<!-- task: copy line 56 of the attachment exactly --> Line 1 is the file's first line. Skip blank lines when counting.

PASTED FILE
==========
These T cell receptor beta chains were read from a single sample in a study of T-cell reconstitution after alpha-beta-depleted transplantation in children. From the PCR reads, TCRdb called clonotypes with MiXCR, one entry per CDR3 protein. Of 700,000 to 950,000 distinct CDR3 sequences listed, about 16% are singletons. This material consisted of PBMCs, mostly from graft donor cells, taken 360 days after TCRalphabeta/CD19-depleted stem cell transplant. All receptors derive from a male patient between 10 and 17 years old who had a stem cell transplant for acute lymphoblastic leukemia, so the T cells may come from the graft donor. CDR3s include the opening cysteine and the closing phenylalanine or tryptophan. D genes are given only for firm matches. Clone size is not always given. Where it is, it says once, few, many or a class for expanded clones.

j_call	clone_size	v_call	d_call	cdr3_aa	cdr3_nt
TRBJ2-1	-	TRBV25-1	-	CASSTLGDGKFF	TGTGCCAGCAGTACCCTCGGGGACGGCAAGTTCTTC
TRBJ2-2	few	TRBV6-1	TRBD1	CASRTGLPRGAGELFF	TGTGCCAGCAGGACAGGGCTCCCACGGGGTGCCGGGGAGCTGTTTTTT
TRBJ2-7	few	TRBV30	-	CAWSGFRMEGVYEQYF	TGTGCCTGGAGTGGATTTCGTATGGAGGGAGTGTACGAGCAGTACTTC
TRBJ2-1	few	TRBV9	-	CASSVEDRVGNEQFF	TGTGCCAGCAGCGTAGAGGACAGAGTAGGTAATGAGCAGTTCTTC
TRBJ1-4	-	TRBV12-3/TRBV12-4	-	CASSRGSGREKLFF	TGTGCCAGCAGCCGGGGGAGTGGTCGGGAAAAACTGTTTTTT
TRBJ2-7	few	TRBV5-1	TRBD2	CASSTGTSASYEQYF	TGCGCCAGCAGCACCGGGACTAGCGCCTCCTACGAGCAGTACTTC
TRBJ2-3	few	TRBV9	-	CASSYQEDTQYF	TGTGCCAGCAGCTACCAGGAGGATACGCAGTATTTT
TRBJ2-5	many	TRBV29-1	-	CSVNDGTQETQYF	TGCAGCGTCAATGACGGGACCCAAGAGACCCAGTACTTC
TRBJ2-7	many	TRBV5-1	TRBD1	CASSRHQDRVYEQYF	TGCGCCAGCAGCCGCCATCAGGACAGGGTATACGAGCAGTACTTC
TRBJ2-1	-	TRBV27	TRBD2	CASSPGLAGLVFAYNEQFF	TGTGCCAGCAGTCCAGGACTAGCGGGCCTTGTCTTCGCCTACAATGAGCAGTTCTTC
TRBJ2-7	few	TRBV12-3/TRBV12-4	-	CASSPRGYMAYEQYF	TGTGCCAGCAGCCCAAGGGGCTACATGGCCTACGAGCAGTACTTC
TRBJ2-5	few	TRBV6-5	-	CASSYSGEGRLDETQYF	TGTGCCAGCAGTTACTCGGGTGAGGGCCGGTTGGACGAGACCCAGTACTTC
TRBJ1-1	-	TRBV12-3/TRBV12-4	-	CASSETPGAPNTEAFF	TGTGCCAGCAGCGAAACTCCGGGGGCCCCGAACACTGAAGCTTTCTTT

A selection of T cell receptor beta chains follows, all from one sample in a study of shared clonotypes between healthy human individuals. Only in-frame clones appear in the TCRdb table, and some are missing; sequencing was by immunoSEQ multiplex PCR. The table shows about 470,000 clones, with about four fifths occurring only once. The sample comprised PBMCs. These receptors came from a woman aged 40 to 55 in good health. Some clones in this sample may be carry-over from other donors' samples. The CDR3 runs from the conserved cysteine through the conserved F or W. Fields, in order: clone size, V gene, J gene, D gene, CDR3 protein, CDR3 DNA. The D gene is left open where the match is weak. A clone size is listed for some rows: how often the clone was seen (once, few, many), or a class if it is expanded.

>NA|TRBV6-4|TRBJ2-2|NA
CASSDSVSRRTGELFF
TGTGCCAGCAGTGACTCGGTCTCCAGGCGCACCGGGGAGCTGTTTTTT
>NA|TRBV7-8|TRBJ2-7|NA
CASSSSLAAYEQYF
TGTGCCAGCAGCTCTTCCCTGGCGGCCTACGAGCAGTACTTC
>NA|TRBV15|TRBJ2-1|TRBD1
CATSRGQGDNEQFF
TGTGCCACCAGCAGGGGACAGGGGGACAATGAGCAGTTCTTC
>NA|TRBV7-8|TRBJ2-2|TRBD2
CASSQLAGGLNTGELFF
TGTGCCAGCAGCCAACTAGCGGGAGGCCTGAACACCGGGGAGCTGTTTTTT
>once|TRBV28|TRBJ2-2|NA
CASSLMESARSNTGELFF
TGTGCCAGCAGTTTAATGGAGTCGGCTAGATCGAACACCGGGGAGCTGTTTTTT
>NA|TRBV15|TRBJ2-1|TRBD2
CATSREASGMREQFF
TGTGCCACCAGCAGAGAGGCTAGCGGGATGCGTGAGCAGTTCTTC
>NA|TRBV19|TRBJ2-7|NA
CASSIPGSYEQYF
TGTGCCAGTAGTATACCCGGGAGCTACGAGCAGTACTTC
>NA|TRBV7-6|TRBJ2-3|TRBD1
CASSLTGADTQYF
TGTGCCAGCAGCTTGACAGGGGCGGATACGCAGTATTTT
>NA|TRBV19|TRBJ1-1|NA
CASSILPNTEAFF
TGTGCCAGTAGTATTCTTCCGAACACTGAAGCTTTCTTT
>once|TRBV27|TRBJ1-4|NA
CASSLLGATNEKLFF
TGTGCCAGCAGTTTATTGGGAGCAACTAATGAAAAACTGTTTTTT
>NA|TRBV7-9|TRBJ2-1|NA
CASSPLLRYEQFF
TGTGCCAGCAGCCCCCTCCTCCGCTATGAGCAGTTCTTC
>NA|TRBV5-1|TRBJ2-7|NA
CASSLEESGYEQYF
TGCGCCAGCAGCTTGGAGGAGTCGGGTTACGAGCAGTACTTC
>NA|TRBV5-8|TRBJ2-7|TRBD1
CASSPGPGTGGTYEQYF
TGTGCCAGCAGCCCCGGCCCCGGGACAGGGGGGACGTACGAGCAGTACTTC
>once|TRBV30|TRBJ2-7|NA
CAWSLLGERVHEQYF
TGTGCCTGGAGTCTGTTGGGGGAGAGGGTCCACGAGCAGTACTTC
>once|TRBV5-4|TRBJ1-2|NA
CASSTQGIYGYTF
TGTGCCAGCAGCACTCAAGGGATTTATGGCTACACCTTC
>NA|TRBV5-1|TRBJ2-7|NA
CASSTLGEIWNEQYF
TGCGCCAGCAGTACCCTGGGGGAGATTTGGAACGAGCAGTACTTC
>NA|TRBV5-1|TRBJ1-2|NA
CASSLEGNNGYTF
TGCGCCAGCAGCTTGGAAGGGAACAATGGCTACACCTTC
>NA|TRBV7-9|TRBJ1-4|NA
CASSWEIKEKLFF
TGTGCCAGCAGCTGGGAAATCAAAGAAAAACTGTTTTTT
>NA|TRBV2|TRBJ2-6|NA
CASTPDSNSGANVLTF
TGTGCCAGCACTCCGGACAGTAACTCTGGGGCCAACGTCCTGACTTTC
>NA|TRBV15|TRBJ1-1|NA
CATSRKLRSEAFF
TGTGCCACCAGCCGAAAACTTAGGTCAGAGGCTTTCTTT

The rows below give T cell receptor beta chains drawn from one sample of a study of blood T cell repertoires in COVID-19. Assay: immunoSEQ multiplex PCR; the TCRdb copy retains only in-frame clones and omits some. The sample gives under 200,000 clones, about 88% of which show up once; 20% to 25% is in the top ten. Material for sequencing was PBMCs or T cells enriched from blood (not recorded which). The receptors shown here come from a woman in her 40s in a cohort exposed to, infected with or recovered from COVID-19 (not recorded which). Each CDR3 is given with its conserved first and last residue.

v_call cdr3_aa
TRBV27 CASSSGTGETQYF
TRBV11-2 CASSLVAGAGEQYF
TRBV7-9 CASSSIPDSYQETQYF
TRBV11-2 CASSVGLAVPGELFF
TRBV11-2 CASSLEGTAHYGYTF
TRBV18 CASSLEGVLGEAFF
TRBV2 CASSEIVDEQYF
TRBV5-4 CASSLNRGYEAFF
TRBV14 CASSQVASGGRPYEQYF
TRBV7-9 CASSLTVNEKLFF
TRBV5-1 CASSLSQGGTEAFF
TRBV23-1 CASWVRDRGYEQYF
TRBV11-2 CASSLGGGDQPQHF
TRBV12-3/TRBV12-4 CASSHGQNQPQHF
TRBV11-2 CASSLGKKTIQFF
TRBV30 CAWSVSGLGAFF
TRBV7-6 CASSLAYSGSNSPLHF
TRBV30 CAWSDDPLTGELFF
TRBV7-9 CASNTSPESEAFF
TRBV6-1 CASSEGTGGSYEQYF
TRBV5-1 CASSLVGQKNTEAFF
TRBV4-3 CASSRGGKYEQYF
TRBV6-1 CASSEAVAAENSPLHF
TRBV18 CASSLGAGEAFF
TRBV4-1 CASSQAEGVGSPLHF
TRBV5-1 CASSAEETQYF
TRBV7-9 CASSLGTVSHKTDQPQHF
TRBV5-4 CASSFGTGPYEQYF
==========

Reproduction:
>once|TRBV30|TRBJ2-7|NA